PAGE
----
I will virtually NEVER, EVER need to artificially lengthen a tool to get sufficient torque on a nut or bolt. So why not?
I have more than a single wrench. (Sorry, substitute "spanner" for "wrench".) Multiple tools to fit multiple problems. Large, unfriendly nuts and bolts, that take larger amounts of torque to turn are solved using larger tools, able to apply the torque needed. When needed I use a penetrating oil, or a bit of heat carefully applied in the proper place can help too.
Next, I tend to avoid an open end wrench whenever a socket wrench or a closed end wrench will work. A closed end wrench will not slip off the bolt, so there is less of a problem. As well, an open end wrench can tend to round off the nut/bolt one is turning, so it is a poor choice. This is why a 6 sided socket is my preferred choice for most problems. Since you can buy closed end wrenches that ratchet, they are also much faster to use than a simple adjustable wrench. (Avoid those gimmicky open end wrenches that claim to fit ANY size nut or bolt. They never work as well as claimed, and risk rounding off the corners when you work them too hard.)
On the MOST difficult nuts/bolts to turn, I'll pull out a breaker bar. This is a moderately long, strong bar for sockets, and I use a set of sockets designed for an impact wrench. They are properly hardened sockets, designed to take extra torque and abuse.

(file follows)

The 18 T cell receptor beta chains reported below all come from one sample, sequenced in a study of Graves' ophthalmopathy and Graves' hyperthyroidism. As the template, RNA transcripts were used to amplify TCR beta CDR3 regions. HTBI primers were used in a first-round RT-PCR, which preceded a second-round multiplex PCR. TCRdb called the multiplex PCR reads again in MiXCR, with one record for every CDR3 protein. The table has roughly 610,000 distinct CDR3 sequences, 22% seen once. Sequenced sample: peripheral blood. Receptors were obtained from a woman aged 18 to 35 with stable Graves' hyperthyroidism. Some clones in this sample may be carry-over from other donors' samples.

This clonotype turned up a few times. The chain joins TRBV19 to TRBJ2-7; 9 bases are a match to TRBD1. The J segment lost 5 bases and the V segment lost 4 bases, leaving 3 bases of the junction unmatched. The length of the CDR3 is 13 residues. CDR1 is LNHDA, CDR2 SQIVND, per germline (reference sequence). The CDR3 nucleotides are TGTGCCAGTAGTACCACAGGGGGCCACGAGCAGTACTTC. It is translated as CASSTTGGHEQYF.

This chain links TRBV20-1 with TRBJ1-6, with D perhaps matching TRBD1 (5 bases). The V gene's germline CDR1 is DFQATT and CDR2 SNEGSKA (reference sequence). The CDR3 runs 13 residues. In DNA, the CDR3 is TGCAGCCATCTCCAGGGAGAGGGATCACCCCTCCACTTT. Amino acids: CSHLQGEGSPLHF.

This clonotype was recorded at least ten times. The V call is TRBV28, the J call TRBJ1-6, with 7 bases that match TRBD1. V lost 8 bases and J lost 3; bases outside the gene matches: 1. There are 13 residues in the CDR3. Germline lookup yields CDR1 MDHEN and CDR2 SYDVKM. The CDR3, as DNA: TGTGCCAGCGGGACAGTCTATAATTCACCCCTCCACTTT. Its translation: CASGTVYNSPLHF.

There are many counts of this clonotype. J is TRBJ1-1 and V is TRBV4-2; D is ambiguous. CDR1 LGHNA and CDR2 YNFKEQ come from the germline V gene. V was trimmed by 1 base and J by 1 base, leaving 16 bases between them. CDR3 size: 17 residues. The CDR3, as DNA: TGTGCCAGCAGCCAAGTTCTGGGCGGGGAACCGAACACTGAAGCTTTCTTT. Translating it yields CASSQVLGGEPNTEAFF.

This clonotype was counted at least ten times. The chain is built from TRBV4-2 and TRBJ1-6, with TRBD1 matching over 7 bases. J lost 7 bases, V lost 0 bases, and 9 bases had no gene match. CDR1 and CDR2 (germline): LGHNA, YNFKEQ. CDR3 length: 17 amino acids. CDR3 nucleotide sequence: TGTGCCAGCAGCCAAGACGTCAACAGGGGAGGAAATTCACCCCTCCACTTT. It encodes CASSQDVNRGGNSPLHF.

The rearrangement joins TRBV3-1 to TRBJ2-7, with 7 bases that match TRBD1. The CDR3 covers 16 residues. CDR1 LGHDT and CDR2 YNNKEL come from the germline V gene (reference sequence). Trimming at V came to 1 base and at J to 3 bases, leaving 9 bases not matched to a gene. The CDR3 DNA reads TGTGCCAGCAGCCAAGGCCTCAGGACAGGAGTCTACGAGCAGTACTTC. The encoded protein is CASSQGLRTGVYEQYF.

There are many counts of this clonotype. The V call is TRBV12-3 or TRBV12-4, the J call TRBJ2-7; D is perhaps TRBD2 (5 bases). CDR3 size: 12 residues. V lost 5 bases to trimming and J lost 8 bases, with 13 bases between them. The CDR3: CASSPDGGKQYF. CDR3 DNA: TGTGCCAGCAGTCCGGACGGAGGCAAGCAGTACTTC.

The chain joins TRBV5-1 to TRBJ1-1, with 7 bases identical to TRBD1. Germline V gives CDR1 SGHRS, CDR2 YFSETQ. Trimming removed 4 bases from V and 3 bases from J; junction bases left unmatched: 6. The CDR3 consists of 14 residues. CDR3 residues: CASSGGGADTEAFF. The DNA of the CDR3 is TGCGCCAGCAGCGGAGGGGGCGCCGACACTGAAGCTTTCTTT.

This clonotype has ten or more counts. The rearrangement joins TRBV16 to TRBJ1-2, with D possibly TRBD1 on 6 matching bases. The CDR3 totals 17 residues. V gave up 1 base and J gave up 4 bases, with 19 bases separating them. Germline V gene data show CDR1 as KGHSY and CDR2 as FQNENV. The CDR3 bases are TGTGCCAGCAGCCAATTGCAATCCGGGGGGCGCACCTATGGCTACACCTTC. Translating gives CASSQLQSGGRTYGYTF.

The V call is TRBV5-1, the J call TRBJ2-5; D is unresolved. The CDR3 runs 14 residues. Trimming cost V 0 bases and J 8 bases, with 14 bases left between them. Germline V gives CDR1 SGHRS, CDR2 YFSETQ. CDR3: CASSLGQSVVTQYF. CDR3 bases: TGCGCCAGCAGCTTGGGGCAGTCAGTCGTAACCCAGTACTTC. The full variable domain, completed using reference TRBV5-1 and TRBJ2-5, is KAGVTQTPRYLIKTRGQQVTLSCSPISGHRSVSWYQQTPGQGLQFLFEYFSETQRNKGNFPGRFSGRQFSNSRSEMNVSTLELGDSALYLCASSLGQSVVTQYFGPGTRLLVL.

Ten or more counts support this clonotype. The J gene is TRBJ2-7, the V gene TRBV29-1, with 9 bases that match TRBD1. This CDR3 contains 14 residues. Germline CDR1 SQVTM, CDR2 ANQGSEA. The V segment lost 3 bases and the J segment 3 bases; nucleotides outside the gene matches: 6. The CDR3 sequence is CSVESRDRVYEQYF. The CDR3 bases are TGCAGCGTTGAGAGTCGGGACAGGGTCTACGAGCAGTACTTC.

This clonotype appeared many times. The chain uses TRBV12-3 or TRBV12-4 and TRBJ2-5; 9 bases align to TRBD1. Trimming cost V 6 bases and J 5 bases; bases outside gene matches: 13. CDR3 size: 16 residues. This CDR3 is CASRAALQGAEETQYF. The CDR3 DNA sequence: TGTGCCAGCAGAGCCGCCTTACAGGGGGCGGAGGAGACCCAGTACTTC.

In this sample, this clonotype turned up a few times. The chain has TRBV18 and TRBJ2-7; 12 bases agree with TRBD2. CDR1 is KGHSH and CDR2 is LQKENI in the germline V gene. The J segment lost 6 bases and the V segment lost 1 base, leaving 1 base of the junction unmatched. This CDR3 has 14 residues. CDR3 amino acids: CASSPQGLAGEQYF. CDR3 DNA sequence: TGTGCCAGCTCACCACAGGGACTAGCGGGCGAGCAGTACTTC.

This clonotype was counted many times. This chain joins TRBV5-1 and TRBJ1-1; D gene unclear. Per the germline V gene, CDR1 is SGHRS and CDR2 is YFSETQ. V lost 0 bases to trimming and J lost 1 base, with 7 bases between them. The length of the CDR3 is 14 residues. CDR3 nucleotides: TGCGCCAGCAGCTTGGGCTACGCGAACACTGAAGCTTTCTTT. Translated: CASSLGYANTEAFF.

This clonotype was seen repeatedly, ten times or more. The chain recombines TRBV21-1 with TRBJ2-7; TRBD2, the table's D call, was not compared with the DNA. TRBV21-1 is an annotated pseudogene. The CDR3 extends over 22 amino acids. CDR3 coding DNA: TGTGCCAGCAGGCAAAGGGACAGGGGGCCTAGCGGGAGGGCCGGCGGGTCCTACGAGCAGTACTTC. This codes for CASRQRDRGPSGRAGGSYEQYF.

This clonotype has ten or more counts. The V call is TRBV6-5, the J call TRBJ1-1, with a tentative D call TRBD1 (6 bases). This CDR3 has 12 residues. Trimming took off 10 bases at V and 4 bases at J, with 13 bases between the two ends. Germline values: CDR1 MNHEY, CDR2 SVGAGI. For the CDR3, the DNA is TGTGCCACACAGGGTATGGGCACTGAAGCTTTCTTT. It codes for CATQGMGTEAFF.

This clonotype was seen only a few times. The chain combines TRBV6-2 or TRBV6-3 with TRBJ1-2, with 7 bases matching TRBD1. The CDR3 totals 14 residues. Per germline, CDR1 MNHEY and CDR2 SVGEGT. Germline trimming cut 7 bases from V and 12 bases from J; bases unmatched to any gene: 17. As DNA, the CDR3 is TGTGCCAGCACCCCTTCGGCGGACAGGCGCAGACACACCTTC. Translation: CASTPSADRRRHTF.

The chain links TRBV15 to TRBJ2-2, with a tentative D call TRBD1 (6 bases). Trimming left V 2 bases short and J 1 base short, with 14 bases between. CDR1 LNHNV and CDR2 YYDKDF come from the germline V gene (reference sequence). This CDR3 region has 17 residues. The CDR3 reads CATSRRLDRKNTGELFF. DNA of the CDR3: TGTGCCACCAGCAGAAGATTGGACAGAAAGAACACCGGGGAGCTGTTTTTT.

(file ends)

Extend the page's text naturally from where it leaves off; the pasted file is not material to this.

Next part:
My point is, have more than one tool to fit the problem at hand, not one small tool and a huge piece of pipe. Expand your set of tools to solve the problems you find. This is well worth the investment. You don't need 100 different tools, just a few carefully chosen ones, a set gradually expanded as they become necessary. Otherwise, expect a lifetime of nuts and bolts with ruined heads and broken tools.
Think of it like this: why buy the same tool many times after breaking it over and over again, instead of buying several tools that will last your lifetime? This brings up one other point, to buy good quality tools. I expect to never need to replace most of the wrenches in my toolbox. So avoid buying a set of cheap tools. Go for quality.